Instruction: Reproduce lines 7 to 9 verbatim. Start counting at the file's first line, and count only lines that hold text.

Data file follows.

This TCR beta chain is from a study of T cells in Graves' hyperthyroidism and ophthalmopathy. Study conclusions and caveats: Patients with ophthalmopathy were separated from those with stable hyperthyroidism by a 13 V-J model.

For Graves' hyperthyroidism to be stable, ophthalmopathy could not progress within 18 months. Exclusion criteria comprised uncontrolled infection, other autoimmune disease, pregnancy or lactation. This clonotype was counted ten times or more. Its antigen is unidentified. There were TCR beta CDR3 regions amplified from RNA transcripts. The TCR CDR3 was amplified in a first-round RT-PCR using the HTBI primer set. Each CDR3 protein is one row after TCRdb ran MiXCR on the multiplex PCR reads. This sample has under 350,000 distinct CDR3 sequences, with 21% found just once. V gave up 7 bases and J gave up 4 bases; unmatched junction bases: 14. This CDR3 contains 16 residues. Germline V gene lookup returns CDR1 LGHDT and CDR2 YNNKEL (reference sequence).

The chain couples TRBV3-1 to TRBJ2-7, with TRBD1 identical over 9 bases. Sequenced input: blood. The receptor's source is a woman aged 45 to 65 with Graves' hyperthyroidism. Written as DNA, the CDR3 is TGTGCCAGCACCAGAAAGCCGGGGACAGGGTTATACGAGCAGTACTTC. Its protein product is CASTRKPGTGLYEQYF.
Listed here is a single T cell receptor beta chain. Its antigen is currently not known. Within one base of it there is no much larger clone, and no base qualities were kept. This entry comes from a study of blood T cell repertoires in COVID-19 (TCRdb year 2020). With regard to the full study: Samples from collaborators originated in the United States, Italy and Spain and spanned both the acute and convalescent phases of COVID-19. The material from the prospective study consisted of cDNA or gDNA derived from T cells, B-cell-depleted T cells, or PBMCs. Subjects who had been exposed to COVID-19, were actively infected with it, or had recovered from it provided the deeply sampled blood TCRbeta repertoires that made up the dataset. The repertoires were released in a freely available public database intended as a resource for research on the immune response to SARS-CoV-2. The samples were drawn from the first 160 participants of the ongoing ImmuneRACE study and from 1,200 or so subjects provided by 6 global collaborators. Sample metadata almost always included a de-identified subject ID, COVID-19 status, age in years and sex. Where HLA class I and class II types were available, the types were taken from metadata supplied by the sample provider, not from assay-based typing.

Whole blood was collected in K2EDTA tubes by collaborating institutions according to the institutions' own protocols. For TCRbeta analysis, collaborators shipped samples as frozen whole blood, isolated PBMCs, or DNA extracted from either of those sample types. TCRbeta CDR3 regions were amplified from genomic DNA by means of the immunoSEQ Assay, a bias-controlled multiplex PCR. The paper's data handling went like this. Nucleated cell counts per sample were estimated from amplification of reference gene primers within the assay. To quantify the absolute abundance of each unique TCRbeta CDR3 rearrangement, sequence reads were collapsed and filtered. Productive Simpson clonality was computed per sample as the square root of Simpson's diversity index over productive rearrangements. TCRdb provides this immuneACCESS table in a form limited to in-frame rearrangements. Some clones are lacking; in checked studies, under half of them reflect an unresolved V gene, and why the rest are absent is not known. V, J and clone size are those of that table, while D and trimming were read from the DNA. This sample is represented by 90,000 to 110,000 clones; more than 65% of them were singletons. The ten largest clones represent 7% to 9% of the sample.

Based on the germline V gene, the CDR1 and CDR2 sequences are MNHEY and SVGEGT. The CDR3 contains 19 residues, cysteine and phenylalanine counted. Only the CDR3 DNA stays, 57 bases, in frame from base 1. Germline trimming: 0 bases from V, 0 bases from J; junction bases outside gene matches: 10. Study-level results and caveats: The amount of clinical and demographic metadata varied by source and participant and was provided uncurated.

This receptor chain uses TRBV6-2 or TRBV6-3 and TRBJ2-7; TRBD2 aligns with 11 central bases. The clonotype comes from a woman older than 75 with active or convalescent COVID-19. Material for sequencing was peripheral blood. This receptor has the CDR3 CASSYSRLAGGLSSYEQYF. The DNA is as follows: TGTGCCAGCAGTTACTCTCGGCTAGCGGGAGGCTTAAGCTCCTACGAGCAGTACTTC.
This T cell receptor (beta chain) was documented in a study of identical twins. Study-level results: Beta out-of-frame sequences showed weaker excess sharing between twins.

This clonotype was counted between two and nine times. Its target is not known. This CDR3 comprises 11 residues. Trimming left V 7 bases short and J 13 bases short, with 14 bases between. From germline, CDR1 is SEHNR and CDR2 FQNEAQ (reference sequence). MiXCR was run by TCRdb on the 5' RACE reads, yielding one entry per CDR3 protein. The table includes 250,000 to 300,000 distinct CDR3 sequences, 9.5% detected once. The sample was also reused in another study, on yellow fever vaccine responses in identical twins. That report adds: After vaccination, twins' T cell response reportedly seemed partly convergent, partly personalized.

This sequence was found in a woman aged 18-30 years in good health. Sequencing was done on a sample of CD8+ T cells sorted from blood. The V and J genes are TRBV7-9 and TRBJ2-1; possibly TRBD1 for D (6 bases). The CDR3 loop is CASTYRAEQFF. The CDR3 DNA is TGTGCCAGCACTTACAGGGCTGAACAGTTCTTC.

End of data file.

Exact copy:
This receptor chain uses TRBV6-2 or TRBV6-3 and TRBJ2-7; TRBD2 aligns with 11 central bases. The clonotype comes from a woman older than 75 with active or convalescent COVID-19. Material for sequencing was peripheral blood. This receptor has the CDR3 CASSYSRLAGGLSSYEQYF. The DNA is as follows: TGTGCCAGCAGTTACTCTCGGCTAGCGGGAGGCTTAAGCTCCTACGAGCAGTACTTC.
This T cell receptor (beta chain) was documented in a study of identical twins. Study-level results: Beta out-of-frame sequences showed weaker excess sharing between twins.

This clonotype was counted between two and nine times. Its target is not known. This CDR3 comprises 11 residues. Trimming left V 7 bases short and J 13 bases short, with 14 bases between. From germline, CDR1 is SEHNR and CDR2 FQNEAQ (reference sequence). MiXCR was run by TCRdb on the 5' RACE reads, yielding one entry per CDR3 protein. The table includes 250,000 to 300,000 distinct CDR3 sequences, 9.5% detected once. The sample was also reused in another study, on yellow fever vaccine responses in identical twins. That report adds: After vaccination, twins' T cell response reportedly seemed partly convergent, partly personalized.